In the year 1957, the Government of India commissioned a certain
Mr. Sehgal to create a bronze mural for the Vigyan Bhavan, the most
prominent International Convention Hall in Delhi. The bronze
sculpture in question was about 140 ft. span and 40 ft. sweep and
had taken five years to complete. On completion, it was placed on
the wall of the Lobby in the Convention hall. This embellishment on
a national architecture became a part of the Indian art
However, in 1979, the mural was pulled down and consigned to the
storeroom of the Union without notice or permission or
authorization of Mr. Sehgal. When Mr. Sehgal came to know of this
ill treatment, he made representations to the government
authorities for restoration of the mural, to no avail.
However, the question here is whether Mr. Sehgal has any right
on the sculpture once it has been handed to the person who had
This case of Amarnath Sehgal v. Union of India brought
to the forefront the debate over the moral rights of authors and
WHAT ARE MORAL RIGHTS?
Moral rights finds expression in Section 57 of the Copyright
Act, 1957 which is in accordance with Article 6bis of the Berne
Convention. They are the author's or creator's special
right which includes the right to paternity and the right to
The right to paternity is the right of the author to claim
authorship over his work and have it attributed to him. On the
other hand, the right to integrity permits the author to restrain
or claim damages in the event of any distortion, mutilation,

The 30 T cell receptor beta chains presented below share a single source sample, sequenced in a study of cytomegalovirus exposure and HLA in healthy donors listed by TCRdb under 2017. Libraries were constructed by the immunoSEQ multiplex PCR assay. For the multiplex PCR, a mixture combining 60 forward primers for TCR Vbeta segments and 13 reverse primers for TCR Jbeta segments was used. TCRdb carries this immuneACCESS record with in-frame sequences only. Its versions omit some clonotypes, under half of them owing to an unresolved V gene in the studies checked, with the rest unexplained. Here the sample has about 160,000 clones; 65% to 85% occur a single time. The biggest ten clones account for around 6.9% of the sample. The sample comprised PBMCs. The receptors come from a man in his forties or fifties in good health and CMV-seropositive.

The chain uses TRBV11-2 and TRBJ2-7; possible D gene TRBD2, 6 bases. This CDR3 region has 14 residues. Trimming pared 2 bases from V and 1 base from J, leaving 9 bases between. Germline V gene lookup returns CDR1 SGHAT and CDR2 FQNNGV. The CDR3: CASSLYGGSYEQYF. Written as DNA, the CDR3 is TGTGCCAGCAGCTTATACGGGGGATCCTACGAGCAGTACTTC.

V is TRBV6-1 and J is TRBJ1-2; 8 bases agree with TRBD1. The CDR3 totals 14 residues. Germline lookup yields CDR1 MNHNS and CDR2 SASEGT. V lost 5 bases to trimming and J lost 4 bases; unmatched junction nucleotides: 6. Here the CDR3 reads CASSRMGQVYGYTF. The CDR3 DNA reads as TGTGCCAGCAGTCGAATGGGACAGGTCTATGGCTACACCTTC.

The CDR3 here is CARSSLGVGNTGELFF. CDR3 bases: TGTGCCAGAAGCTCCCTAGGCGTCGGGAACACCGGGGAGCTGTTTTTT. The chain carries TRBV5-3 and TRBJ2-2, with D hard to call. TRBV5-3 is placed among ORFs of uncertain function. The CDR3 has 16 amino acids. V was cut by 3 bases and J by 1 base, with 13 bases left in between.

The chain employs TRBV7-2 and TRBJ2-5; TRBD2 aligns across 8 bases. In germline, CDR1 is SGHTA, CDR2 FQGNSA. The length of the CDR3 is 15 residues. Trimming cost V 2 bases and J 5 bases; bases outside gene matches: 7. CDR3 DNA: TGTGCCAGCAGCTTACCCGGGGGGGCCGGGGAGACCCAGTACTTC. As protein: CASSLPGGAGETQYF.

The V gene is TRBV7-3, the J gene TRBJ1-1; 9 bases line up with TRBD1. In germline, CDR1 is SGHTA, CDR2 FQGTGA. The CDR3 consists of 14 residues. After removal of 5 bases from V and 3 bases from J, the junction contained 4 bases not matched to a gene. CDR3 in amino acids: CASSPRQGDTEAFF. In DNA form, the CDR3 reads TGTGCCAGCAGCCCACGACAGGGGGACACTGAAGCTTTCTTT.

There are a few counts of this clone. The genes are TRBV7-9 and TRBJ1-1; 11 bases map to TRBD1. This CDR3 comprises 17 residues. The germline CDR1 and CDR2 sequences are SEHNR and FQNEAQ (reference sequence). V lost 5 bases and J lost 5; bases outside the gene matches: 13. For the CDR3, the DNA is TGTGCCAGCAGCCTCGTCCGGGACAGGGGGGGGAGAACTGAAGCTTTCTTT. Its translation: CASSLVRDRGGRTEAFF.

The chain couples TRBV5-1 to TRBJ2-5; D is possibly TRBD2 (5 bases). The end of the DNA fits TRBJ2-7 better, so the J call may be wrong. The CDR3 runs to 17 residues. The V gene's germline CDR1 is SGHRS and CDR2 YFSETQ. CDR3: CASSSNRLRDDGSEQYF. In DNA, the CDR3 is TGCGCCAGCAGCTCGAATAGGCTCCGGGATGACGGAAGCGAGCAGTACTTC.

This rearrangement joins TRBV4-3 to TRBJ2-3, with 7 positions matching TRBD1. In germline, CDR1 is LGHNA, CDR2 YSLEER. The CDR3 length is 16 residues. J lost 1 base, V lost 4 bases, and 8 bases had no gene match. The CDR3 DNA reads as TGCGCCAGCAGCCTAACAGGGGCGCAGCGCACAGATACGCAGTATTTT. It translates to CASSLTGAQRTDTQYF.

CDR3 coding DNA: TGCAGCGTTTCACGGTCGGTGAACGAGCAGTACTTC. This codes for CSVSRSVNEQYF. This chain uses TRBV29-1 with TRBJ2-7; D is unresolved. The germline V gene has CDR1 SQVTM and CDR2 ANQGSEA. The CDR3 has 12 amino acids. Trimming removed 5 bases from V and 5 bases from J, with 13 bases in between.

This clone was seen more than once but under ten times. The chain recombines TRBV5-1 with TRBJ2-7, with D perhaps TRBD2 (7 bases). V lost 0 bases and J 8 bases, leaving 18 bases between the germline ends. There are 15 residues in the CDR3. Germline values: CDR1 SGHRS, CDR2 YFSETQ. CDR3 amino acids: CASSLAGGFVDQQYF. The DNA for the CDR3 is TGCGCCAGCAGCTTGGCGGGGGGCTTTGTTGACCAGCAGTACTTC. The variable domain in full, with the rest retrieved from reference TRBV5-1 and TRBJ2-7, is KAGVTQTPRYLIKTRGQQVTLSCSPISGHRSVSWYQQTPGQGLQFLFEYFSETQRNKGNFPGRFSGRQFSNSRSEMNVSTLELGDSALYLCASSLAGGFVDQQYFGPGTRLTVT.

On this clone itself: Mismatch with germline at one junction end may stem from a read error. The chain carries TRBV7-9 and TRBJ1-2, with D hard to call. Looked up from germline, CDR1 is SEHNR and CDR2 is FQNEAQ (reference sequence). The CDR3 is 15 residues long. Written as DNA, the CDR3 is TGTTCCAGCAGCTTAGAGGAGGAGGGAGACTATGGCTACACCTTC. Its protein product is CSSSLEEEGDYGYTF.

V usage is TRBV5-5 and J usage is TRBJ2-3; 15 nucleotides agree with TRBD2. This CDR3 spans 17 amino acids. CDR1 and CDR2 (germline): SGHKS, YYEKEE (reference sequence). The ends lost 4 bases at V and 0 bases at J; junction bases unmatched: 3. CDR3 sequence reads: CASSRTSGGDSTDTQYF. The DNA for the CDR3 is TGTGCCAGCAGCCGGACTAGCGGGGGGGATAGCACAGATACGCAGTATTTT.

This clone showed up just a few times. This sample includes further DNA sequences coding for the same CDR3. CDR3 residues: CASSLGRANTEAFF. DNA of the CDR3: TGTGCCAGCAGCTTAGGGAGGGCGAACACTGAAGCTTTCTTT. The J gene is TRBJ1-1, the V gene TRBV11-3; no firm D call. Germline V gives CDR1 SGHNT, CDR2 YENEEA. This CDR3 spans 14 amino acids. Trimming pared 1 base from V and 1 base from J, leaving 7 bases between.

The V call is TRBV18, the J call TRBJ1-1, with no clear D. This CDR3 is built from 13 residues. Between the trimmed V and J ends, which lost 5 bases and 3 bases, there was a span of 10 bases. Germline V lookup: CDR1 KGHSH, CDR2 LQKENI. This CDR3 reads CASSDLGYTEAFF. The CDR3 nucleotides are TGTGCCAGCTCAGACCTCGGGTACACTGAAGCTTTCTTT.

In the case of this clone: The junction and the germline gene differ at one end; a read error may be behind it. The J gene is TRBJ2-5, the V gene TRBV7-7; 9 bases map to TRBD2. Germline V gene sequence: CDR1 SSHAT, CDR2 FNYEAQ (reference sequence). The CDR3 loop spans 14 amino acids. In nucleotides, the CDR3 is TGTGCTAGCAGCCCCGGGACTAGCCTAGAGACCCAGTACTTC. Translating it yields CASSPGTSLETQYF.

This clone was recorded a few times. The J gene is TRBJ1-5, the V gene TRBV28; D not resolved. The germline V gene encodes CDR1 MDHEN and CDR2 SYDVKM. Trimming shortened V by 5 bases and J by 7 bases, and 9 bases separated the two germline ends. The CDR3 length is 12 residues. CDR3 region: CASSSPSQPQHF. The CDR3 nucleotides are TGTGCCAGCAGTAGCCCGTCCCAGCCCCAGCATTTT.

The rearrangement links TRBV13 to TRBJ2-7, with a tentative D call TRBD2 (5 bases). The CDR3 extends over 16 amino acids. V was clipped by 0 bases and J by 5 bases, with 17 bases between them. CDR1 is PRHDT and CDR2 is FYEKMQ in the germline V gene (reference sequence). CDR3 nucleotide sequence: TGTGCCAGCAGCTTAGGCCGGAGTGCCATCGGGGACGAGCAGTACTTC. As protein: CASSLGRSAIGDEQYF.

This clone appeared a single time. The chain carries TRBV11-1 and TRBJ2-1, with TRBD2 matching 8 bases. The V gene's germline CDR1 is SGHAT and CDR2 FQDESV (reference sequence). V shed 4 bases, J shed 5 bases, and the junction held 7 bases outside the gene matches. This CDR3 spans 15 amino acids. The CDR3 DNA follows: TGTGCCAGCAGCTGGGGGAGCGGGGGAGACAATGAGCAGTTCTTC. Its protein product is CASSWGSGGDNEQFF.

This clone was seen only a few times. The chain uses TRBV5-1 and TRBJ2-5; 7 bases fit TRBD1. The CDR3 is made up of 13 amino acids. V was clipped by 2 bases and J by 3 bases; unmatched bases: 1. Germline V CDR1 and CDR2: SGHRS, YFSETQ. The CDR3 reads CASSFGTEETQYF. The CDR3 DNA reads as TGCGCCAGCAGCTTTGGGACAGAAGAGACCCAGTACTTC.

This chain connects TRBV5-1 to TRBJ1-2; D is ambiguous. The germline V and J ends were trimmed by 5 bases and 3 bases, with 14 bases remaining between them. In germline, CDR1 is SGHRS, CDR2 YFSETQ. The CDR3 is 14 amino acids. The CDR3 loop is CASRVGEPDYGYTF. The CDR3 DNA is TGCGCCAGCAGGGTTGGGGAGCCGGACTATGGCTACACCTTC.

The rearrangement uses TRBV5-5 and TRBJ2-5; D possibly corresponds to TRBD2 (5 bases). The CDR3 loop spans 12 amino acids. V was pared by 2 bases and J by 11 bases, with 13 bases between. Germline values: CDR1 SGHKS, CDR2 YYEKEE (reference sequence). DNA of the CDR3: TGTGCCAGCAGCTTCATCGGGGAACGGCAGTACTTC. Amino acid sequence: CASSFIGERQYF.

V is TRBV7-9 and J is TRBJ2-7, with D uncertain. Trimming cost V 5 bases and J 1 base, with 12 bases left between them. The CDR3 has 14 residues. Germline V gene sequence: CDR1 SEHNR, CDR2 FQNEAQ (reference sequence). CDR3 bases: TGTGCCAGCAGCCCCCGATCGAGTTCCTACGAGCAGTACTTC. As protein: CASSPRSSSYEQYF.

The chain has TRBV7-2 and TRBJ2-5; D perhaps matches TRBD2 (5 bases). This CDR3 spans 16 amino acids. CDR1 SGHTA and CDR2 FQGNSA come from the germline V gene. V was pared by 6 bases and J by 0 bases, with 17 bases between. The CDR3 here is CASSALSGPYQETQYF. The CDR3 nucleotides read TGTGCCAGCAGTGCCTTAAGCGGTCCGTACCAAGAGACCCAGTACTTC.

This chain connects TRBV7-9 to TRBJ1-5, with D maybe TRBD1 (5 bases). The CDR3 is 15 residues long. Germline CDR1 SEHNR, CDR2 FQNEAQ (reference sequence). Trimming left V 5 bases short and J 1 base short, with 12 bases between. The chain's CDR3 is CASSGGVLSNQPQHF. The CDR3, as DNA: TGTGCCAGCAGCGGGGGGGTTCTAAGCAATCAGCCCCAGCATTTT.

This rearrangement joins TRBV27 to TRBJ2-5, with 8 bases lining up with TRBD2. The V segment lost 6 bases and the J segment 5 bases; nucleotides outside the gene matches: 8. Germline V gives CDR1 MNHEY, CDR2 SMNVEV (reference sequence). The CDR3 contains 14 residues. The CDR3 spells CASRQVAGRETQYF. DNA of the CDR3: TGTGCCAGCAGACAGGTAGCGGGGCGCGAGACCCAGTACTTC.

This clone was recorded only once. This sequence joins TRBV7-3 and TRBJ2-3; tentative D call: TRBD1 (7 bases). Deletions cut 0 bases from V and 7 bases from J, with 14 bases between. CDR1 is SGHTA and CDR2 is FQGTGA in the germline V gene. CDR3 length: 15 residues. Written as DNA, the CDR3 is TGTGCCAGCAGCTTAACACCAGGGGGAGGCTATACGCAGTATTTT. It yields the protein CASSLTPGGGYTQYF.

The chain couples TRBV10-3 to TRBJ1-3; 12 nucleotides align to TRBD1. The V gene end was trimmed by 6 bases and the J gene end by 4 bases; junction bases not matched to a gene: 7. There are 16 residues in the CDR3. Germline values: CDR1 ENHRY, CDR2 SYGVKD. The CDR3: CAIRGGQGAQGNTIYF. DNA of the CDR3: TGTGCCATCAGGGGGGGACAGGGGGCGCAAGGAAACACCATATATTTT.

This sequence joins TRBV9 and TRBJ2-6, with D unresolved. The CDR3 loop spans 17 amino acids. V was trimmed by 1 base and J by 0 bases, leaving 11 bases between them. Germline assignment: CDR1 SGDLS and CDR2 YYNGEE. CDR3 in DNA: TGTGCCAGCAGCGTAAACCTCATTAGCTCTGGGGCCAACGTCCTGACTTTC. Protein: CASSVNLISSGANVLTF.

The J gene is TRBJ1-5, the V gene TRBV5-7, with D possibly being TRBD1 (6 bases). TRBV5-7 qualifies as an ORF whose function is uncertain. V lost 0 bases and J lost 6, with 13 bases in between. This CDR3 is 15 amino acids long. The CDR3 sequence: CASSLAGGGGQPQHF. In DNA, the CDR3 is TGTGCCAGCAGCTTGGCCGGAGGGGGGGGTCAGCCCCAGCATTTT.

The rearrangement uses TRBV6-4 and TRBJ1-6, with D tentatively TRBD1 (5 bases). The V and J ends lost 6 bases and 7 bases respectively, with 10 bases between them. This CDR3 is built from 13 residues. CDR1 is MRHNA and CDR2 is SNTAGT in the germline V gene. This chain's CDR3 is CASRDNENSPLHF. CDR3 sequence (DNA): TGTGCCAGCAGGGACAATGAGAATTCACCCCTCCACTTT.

modification or any other untoward act done to his work. However,
it is essential that such act in question should prejudice the
honor and reputation of the creator or author and such act should
be done before the expiry of the term of copyright in the work.
Though initially intended to protect only literary works, the
concept of moral rights was later extended to artistic, musical,
dramatic and cinematograph films as well.
WHAT DID THE COURT DECIDE?
Amarnath Sehgal filed a petition under Section 57 of the
Indian Copyright Act before the Delhi High Court seeking for
enforcement of his moral rights. He sought for an apology from the
defendants, a permanent injunction on the defendants to restrain
them from distorting, mutilating or damaging the plaintiff's
mural and damages to the tune of INR50 Lacs. He was also granted
The main takeaway from this case is that despite the transfer or
sale of a copyrighted work from the creator to another person, all
the rights of the creator do not get extinguished. The creator
still retains his/her moral rights that can be enforced when the
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